Muller said that data was also new. "Our analysis from 1800 to 1855 obviously uses new data sets, since no other group has ever published results prior to 1855. From 1855 onwards, we have now done the work that I described above using the 77 percent of the stations unused by the other groups."

Muller added that the BEST study has been met with a flurry of similar false criticisms in the past several weeks. "Be aware that many people are giving their knee-jerk reactions … without careful reading of our papers. That is unfortunate, but an inevitable consequence of the great interest our work has engendered. Our goal is not to convince people in the week or two following our release, but to convince them in the months that follow as they begin to appreciate the care that we took, and the validity of our analysis methods," Muller said.

It's unknowable

Some scientists believe that climate change and global warming are real, but think that their causes are unknown. In this small camp is Freeman Dyson, a prominent physicist at Princeton University.

"Of course climate change and global warming are real," Dyson wrote in an email to Life's Little Mysteries. "I am skeptical not about the facts, but about the claims of climate experts to understand the facts. To the question whether either the causes or the consequences of climate change are understood, I answer no."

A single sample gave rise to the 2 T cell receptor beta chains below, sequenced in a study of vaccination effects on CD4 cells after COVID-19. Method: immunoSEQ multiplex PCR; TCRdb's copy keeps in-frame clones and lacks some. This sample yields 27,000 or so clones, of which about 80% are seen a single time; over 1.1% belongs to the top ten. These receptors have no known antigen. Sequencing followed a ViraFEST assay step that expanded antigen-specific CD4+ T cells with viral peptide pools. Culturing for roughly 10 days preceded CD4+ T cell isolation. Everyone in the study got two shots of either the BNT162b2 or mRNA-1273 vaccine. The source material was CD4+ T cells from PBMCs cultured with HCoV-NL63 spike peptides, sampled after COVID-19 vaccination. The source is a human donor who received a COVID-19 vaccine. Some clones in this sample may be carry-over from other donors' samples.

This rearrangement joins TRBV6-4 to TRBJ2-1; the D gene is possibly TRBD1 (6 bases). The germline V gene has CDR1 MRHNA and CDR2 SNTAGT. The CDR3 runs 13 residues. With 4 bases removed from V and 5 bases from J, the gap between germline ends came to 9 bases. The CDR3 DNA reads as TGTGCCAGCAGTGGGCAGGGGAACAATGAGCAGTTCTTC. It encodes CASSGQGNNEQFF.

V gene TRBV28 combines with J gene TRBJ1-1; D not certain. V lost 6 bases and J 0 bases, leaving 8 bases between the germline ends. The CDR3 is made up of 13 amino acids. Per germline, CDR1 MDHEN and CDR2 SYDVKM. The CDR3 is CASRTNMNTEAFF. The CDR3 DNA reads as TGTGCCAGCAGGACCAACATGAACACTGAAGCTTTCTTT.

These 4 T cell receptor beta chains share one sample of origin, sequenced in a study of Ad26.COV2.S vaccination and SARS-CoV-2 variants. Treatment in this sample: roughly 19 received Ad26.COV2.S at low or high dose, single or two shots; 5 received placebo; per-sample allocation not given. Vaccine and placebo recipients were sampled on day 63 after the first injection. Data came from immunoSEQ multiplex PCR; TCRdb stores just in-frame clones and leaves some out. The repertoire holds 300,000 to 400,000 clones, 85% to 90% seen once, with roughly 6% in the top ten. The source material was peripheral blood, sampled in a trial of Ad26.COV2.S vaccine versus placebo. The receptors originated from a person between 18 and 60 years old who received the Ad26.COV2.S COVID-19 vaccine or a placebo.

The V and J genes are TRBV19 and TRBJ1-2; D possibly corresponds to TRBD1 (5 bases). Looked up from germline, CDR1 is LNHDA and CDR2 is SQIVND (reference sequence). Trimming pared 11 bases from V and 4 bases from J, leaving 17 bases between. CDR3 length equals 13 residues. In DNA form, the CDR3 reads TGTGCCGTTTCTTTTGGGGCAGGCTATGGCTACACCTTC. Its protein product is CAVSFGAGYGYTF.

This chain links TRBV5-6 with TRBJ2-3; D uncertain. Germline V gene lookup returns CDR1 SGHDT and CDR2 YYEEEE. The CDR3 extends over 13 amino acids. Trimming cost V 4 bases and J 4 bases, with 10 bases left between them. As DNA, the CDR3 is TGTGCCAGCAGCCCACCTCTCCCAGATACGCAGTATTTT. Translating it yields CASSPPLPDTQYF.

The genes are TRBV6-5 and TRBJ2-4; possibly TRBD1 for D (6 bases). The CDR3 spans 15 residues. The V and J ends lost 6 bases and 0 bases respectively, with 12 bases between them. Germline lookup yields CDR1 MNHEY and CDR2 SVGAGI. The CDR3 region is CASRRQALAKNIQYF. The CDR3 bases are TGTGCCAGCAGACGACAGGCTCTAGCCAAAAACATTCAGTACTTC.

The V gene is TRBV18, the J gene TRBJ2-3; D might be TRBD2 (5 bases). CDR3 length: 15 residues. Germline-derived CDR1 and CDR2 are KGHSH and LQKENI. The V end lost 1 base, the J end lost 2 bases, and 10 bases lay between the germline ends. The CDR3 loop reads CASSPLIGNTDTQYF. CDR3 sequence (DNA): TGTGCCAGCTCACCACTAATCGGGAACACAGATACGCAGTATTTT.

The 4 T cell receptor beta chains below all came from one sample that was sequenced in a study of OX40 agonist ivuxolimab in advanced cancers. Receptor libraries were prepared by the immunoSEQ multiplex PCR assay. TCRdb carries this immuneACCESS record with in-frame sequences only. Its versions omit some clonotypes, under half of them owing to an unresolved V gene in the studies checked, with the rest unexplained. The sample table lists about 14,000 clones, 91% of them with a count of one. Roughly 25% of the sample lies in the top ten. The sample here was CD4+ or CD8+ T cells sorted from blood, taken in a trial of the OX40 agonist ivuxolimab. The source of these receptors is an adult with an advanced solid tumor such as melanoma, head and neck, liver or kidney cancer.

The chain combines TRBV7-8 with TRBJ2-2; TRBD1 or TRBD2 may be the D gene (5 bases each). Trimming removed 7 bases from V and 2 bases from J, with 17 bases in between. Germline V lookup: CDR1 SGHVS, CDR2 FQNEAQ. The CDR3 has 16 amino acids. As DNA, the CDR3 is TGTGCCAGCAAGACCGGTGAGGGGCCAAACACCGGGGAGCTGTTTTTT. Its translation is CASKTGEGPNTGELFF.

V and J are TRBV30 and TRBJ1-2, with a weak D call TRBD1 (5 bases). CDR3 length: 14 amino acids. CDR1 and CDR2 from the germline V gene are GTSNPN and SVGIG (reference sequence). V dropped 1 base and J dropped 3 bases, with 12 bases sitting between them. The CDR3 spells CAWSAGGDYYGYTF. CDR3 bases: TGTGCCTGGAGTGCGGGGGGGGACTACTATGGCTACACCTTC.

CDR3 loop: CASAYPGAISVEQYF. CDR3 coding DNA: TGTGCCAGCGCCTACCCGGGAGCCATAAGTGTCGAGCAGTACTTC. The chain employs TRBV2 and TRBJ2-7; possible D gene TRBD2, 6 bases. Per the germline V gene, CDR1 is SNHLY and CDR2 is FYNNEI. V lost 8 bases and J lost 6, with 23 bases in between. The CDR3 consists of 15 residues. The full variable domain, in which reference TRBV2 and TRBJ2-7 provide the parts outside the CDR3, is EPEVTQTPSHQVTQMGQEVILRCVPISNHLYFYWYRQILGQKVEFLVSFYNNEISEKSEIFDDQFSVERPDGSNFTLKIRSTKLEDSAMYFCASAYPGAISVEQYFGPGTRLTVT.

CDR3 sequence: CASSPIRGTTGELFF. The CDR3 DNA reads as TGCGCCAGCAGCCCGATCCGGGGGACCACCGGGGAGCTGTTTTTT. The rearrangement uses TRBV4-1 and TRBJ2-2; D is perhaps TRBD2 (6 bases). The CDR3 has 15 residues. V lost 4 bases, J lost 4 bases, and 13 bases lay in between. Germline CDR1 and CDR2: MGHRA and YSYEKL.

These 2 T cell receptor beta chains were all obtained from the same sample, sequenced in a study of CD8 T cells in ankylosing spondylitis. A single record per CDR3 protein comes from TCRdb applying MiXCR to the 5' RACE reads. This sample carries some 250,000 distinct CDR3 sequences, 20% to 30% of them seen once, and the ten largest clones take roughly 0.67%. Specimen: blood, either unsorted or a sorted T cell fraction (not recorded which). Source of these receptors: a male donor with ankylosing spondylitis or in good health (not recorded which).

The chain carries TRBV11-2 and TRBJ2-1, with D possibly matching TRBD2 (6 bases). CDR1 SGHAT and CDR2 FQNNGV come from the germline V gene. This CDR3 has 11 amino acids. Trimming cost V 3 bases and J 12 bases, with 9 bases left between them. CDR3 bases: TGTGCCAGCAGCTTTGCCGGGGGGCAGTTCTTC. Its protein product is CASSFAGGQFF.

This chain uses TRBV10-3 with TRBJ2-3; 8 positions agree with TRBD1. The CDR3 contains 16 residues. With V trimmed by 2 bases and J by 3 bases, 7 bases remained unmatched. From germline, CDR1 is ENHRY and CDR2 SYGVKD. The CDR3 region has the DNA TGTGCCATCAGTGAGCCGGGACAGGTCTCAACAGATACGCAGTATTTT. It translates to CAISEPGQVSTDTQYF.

Dyson believes carbon dioxide does have a warming effect on the Earth, but questions the extent of its influence. He believes climate models that strongly link global warming to the rapid rise in atmospheric CO2 are based on false assumptions about the effects of atmospheric carbon. However, in the past, Dyson has admitted that he does not know much about the technical facts involved in climate modeling.

These are the primary arguments made against global warming. The large platform given to those who voice them — prominently by some media outlets — has had an astounding impact on public opinion in the United States. A May 2011 survey found that only 47 percent of Americans attribute global warming to human activities, while 36 percent blame it on natural causes. A staggering 95 percent of people who reported being "disengaged," "doubtful" or "dismissive" of global warming had no idea that 97 percent of publishing climate scientists believe global warming is happening and that it is caused by humans.